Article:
People understand this instinctively, I think. That’s why pitching one’s portal to researchers by saying “Start your search for chemistry information here!” or “We offer everthing you need to know about copyright law!” isn’t usually very effective — everyone knows that there’s no such thing as a comprehensive single source for information on chemistry or copyright law, or on virtually any other topic.
So if the Britannica’s offer of breadth is (like that of any encyclopedia) a mirage, then what does it offer that its competitors, such as Wikipedia, do not? Easy: authority. “Britannica provides you with the assurance that all information is authoritative and correct,” the company tells us. And on the face of it, that sounds like a pretty solid value proposition. But here’s the problem: lots of other online sources provide information that can reasonably be expected to be correct as well, and they don’t charge you $69.95 a year (or $1,400 for the print, if you act quickly) for access. Most of our information queries aren’t terribly authority-sensitive—we often have little need of the assurance that the Britannica is selling. And if we do need really authoritative information, we’re not likely to start our research in an encyclopedia.
Unless it’s Wikipedia. Everyone criticizes Wikipedia because it’s crowdsourced, and its authority is therefore suspect. But it offers something Britannica doesn’t: a reasonable expectation of comprehensiveness, along with a reasonable expectation of correctness.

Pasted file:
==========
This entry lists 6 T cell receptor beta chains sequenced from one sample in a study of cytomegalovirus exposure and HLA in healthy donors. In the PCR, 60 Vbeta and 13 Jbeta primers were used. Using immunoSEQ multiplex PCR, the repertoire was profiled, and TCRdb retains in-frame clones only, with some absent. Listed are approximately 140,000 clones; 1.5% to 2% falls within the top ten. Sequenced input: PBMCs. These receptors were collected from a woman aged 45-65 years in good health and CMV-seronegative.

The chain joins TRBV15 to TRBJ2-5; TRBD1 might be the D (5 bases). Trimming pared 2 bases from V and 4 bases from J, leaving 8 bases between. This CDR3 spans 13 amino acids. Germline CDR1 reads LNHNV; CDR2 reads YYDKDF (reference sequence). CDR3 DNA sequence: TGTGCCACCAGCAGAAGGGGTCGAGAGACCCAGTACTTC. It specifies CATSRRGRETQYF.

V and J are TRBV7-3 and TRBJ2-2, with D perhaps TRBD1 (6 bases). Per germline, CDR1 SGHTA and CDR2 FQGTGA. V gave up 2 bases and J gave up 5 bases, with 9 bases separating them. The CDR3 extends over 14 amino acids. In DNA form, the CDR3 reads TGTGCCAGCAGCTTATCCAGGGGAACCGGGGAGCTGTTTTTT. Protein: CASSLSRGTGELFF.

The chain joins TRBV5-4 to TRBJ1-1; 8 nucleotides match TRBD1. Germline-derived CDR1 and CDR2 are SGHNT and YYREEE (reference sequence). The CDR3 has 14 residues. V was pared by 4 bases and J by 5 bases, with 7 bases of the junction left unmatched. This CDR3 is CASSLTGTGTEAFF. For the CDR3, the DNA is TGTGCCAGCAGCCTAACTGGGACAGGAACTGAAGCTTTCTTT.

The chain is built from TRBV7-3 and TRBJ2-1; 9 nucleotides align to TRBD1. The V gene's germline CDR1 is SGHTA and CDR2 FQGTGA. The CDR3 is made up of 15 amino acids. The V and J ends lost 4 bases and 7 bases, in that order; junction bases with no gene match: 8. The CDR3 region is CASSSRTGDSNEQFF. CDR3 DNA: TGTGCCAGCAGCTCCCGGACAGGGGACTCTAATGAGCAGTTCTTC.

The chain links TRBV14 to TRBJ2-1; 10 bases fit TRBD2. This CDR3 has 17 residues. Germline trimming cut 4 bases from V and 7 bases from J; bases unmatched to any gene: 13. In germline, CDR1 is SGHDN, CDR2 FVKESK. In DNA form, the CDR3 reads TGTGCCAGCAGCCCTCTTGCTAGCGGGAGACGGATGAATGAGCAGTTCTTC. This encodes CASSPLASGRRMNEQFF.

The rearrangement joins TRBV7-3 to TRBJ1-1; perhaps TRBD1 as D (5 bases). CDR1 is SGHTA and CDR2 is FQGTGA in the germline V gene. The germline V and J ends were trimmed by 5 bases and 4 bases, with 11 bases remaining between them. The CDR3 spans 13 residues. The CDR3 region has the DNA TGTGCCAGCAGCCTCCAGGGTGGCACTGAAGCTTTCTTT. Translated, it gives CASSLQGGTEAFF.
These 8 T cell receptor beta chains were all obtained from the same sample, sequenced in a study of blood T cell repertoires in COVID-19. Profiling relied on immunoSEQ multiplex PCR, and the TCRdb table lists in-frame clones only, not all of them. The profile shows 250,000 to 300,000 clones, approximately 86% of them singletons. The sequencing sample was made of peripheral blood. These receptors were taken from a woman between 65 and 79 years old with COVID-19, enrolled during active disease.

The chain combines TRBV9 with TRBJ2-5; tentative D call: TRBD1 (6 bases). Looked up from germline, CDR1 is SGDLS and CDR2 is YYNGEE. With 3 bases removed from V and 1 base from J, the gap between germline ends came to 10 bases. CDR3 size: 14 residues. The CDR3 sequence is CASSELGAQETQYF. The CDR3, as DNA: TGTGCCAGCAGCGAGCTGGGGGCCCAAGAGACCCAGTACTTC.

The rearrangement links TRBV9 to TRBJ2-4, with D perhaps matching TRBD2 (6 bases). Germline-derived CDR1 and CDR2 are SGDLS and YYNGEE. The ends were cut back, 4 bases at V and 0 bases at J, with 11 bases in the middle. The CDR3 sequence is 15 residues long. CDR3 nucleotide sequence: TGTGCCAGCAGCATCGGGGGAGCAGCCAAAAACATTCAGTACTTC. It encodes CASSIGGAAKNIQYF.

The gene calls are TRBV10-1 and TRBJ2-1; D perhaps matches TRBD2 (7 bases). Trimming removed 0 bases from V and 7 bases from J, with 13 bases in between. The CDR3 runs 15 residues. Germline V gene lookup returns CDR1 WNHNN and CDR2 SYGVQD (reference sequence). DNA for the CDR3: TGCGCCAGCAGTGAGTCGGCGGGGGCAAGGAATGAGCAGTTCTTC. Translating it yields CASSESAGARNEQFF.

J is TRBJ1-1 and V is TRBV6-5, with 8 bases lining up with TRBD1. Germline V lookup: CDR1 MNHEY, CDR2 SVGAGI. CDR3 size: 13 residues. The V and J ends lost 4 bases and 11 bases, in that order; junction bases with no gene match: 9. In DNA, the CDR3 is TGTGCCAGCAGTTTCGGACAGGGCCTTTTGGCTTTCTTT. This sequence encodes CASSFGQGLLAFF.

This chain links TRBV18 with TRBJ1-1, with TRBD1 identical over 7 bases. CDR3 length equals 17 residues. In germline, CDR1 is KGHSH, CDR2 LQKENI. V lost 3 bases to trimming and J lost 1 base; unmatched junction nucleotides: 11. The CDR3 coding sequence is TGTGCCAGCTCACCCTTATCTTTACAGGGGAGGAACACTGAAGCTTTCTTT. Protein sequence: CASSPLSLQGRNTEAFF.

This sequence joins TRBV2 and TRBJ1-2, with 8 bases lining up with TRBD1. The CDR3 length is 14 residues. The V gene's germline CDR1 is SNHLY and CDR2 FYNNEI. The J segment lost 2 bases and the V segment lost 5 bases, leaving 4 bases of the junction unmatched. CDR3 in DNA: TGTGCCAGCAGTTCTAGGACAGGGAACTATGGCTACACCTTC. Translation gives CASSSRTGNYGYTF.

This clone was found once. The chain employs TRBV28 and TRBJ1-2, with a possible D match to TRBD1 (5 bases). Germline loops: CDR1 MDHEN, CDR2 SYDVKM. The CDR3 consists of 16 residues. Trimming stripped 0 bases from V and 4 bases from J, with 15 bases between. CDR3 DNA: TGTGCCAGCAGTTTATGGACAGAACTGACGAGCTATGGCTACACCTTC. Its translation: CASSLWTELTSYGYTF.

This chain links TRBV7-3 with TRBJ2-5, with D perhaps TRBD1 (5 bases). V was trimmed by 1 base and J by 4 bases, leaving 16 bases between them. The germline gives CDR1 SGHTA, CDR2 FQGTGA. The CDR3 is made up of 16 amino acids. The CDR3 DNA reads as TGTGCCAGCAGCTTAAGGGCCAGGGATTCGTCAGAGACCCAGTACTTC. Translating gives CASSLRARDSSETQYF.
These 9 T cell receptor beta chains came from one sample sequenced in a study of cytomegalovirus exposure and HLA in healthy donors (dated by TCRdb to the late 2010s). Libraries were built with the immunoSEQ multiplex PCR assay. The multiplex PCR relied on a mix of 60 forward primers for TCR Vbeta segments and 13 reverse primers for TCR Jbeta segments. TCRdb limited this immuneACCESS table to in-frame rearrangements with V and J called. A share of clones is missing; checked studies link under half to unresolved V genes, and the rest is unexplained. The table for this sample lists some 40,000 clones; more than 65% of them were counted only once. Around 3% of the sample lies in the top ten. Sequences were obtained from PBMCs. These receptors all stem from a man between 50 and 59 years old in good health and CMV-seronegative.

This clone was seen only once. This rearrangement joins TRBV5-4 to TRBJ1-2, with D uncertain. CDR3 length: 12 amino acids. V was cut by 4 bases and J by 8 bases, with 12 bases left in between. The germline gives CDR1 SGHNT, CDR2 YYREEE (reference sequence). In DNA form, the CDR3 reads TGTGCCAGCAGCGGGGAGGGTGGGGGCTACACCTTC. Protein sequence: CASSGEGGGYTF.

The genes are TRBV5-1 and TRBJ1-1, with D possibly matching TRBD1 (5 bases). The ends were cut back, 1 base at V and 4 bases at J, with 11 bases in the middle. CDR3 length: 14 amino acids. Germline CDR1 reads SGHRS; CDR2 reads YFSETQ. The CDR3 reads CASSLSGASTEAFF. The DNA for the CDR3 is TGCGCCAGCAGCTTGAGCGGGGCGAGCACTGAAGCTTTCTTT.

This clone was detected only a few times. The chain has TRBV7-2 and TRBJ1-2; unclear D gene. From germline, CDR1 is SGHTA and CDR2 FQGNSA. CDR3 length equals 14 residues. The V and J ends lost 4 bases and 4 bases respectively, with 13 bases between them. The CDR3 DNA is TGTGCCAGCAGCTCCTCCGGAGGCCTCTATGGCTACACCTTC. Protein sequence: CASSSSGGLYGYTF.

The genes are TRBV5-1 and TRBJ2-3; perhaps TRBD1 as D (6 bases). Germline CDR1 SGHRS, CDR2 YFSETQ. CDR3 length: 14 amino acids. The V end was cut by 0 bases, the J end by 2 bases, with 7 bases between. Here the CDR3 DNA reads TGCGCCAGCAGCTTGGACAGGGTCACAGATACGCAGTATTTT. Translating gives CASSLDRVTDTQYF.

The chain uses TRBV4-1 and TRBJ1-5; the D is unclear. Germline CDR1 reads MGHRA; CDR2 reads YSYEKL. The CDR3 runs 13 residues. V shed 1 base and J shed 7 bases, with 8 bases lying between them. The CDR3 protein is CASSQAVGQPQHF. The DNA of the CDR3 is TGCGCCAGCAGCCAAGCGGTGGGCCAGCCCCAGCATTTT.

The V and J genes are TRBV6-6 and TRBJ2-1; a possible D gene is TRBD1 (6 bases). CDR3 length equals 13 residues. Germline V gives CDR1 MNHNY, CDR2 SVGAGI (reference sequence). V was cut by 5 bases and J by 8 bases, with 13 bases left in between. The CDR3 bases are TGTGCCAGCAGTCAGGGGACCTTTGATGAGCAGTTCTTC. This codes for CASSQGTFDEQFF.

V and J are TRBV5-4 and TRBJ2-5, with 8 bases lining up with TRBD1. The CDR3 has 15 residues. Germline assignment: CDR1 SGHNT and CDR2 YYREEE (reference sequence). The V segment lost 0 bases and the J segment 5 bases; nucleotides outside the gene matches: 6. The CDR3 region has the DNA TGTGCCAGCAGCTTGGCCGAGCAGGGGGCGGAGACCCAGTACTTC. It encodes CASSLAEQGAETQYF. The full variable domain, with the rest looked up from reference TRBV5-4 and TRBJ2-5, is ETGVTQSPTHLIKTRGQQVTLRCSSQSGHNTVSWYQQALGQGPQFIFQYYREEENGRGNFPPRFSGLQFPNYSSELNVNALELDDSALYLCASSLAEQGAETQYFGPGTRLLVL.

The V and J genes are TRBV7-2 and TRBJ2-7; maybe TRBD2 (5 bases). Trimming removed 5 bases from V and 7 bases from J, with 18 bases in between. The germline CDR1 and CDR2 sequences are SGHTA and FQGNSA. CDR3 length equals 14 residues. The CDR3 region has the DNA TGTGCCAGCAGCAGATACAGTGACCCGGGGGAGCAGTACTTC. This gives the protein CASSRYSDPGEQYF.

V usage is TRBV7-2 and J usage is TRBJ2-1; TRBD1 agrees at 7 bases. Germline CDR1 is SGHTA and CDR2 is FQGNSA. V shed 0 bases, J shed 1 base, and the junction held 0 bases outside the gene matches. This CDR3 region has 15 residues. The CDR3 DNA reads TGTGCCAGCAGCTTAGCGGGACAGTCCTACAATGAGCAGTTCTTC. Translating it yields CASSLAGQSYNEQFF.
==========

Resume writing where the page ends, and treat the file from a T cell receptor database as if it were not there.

Before committing myself publicly to that statement, I decided to give it a quick test. So I selected a topic that I know something about — clawhammer banjo playing — and looked it up in both sources. Britannica has no entry for “clawhammer banjo.” So I looked up “banjo” instead, and found a 250-word entry that touches exceedingly lightly on the physical design, origins, and uses of the instrument itself. Then I looked up “clawhammer banjo” in Wikipedia. There I found a 1,500-word entry that explains the mechanics of the playing style, lists significant artists and recordings, discusses clawhammer techniques as applied to instruments other than the banjo, and even dedicates a section to the all-important clawhammer-vs.-frailing controversy. Can I trust Wikipedia’s authority implicitly? Well, the fact that I see nothing in its “clawhammer banjo” entry that contradicts the things I know on the topic does tend to increase my confidence — not only in that entry, but in the others I’ll encounter in Wikipedia down the road.
All of this is to say that Britannica’s challenge in the future is not going to be convincing people that it offers value. It’s going to be convincing people that what it offers — a very small amount of highly reliable information — is worth paying for, given that people can easily get a very large amount of reasonably reliable information for free.
This is also, incidentally, the challenge for libraries. Stay tuned for The Portal Problem, Part 2: The Plight of the Research Library.